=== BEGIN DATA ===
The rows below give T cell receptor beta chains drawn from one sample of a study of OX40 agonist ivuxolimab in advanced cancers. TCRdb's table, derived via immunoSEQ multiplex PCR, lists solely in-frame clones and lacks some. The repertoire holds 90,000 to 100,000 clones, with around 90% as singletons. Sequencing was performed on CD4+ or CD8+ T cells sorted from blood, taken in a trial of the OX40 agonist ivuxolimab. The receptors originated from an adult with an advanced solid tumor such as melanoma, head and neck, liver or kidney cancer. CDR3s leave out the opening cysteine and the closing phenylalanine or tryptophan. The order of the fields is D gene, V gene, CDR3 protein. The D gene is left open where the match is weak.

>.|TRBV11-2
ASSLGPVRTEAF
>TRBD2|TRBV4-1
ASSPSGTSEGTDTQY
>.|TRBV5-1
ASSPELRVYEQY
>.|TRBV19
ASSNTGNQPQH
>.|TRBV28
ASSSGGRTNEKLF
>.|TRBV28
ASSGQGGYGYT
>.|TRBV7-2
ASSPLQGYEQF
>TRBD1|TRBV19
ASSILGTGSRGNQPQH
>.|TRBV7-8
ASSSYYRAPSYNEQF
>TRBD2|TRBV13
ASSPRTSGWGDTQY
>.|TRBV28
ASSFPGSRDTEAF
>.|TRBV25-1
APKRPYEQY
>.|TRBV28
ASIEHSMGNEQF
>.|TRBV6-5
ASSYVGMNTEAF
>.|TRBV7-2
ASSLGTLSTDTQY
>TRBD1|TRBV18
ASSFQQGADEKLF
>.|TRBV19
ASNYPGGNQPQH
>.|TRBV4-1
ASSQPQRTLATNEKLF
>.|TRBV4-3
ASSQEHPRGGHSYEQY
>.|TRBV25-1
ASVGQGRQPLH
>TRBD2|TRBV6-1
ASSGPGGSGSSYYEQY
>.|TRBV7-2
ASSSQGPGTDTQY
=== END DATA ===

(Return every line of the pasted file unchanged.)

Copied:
The rows below give T cell receptor beta chains drawn from one sample of a study of OX40 agonist ivuxolimab in advanced cancers. TCRdb's table, derived via immunoSEQ multiplex PCR, lists solely in-frame clones and lacks some. The repertoire holds 90,000 to 100,000 clones, with around 90% as singletons. Sequencing was performed on CD4+ or CD8+ T cells sorted from blood, taken in a trial of the OX40 agonist ivuxolimab. The receptors originated from an adult with an advanced solid tumor such as melanoma, head and neck, liver or kidney cancer. CDR3s leave out the opening cysteine and the closing phenylalanine or tryptophan. The order of the fields is D gene, V gene, CDR3 protein. The D gene is left open where the match is weak.

>.|TRBV11-2
ASSLGPVRTEAF
>TRBD2|TRBV4-1
ASSPSGTSEGTDTQY
>.|TRBV5-1
ASSPELRVYEQY
>.|TRBV19
ASSNTGNQPQH
>.|TRBV28
ASSSGGRTNEKLF
>.|TRBV28
ASSGQGGYGYT
>.|TRBV7-2
ASSPLQGYEQF
>TRBD1|TRBV19
ASSILGTGSRGNQPQH
>.|TRBV7-8
ASSSYYRAPSYNEQF
>TRBD2|TRBV13
ASSPRTSGWGDTQY
>.|TRBV28
ASSFPGSRDTEAF
>.|TRBV25-1
APKRPYEQY
>.|TRBV28
ASIEHSMGNEQF
>.|TRBV6-5
ASSYVGMNTEAF
>.|TRBV7-2
ASSLGTLSTDTQY
>TRBD1|TRBV18
ASSFQQGADEKLF
>.|TRBV19
ASNYPGGNQPQH
>.|TRBV4-1
ASSQPQRTLATNEKLF
>.|TRBV4-3
ASSQEHPRGGHSYEQY
>.|TRBV25-1
ASVGQGRQPLH
>TRBD2|TRBV6-1
ASSGPGGSGSSYYEQY
>.|TRBV7-2
ASSSQGPGTDTQY